University archaeologists dig for charity
Release Date 12 July 2011
The Archaeology Department at the University of Reading is holding a special day at its Silchester Roman excavation site to raise the profile of multiple sclerosis, the idea for which was sparked by one of its own students who suffers from the condition.
Clark French, who graduated last week, was diagnosed a year ago, and thought a day out for people with MS, their friends and family and archaeology students would be a great way to have fun and make people more aware of the illness.
MS is a condition of the central nervous system. It is the most common disabling neurological disease among young adults and affects around 100,000 people in the UK. MS is most often diagnosed in people between the ages of 20 and 40, and women are almost twice as likely to develop it as men. Once diagnosed, MS stays with you for life.
Clark said: "I'm really excited about the event and it promises to be a great day out for those diagnosed with or affected by MS, although anyone is welcome to attend the day. I went digging at Silchester as part of my ancient history and archaeology degree and really enjoyed my time there. I thought that as there were such good disabled facilities at the site and as there are many different activities available, that this would be the perfect opportunity for people to get involved and hopefully have an interesting and fun day out."
The University of Reading has been excavating the Silchester site since 1997. The Silchester Field School takes place every summer for six weeks during which time all first year archaeology students at the University of Reading attend, along with external participants from all over the world. They have been excavating Insula IX, one part of the large town at Silchester. The purpose of the excavation is to trace the site's development from its origins before the Roman conquest to its abandonment in the fifth century AD.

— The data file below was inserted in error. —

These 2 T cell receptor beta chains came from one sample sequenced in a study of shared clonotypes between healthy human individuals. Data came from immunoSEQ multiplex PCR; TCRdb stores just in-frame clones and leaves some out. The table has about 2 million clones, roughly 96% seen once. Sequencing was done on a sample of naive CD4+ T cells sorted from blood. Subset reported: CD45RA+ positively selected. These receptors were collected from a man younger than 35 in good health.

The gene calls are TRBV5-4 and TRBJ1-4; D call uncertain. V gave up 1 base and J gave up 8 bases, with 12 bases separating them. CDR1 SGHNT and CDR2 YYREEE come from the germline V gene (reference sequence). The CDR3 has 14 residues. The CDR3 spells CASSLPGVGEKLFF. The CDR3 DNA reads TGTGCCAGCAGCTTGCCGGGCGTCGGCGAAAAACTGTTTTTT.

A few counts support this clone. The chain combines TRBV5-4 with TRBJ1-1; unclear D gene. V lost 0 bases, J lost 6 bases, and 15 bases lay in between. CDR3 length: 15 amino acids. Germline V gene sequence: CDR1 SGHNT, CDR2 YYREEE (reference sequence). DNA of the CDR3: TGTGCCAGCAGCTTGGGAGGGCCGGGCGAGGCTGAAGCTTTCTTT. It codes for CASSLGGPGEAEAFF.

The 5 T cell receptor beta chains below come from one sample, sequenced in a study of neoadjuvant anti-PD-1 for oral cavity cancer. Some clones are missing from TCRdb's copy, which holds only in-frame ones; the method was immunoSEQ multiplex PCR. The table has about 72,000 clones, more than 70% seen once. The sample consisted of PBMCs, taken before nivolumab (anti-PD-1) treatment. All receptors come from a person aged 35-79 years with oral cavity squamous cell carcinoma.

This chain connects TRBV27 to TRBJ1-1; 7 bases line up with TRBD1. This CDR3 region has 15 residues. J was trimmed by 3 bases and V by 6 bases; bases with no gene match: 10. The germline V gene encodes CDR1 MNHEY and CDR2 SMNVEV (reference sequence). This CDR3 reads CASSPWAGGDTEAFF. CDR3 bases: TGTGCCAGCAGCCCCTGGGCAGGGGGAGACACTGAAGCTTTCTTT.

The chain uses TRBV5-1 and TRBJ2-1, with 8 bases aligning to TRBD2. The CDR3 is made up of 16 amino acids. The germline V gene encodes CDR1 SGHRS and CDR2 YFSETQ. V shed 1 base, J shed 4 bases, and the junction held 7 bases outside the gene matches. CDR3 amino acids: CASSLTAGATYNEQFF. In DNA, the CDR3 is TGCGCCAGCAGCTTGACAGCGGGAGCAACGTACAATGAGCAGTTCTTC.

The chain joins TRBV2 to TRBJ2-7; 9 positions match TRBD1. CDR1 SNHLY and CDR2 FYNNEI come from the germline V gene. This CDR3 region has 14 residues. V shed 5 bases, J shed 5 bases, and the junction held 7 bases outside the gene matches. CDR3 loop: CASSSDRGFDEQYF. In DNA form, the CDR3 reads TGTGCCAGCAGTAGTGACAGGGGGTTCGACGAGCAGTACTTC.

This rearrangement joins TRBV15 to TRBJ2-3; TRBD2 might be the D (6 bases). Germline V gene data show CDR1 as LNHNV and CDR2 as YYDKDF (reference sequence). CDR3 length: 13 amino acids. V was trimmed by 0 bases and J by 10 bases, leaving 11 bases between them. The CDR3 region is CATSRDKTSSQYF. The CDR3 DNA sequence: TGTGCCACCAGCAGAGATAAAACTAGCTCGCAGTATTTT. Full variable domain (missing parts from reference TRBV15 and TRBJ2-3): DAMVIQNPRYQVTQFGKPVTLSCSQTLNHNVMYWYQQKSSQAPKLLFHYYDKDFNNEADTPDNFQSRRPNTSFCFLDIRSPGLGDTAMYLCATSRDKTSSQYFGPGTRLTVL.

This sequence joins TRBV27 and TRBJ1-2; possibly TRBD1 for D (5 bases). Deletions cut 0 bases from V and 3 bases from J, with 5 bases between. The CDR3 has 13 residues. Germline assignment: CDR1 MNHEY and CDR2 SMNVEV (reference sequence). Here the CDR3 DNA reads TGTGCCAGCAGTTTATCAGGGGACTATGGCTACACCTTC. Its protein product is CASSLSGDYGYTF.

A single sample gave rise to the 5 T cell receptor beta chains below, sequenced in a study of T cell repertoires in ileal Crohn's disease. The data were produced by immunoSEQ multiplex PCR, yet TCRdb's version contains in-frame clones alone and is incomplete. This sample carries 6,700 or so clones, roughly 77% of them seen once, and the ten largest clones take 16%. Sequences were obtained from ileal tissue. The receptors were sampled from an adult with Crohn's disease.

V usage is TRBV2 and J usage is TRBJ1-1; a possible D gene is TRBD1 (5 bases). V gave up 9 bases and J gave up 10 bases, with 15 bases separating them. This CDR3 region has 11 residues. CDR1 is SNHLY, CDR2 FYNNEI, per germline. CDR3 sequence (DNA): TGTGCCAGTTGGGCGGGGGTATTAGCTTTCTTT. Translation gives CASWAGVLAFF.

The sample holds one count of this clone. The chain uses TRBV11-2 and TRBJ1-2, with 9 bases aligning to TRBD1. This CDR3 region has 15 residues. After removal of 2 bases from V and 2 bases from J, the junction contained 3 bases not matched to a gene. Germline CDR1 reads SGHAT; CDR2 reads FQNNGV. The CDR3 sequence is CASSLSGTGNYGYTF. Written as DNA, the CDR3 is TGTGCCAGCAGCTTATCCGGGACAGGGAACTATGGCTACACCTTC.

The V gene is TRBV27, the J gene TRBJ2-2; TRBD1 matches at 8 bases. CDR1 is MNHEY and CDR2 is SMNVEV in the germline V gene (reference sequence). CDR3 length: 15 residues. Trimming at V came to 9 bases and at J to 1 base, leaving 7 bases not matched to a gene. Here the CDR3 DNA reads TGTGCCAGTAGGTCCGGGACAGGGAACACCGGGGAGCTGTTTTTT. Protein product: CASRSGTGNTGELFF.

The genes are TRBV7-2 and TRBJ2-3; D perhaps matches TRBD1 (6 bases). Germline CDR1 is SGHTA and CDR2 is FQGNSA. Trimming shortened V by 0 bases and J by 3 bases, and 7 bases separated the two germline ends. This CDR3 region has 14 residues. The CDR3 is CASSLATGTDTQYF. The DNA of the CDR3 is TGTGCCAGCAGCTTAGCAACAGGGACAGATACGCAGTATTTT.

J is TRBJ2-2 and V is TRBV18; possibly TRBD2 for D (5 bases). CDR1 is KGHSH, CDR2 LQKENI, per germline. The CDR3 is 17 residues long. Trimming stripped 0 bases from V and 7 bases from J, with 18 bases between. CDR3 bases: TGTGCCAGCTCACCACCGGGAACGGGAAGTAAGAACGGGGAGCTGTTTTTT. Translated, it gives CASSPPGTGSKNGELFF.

Silchester Field Director Amanda Clarke said: "I was very happy to support the idea - and to offer Silchester as a backdrop. I have always believed that excavation can be for all - and so this is chance to explain field archaeology to an audience who may be new to it and to explore opportunities for involvement in archaeology for those who have MS."
During the Dig4MS day, on Saturday 16 July, visitors will experience life as a Roman in Britain in the first century AD. The archaeologists will explain the history and the techniques used at the site and people will be able to clean artefacts and sort out items in the science hut.
Kevin Ward, of Action4MS which is helping co-ordinate the day, said: "Multiple sclerosis is a debilitating condition and a mantra to those who live with it (including friends and family) is not to let it get the better of you and carry on living life. Action4MS has been set up with this in mind - to engage with 'MSers' and get out there and see the world.
"Dig4MS is the first big event by the charity and we believe archaeology is a great subject to involve people of all ages and abilities. The site is wheelchair accessible and working with University is a natural partnership, with Clark French being a graduate from Reading. We want those attending the day to enjoy themselves and have fun."
The Field School, which runs until 14 August, will also be holding its regular Open Days for the public, on Saturday, 23 July, and Saturday, 6 August, during which a number of activities are held for the whole family. In addition, visitors are welcome to see the excavation in progress every day, except Fridays, between 10:00am and 4:30pm. Groups must book in advance. For more information and directions to the site, please visit www.silchester.rdg.ac.uk/directions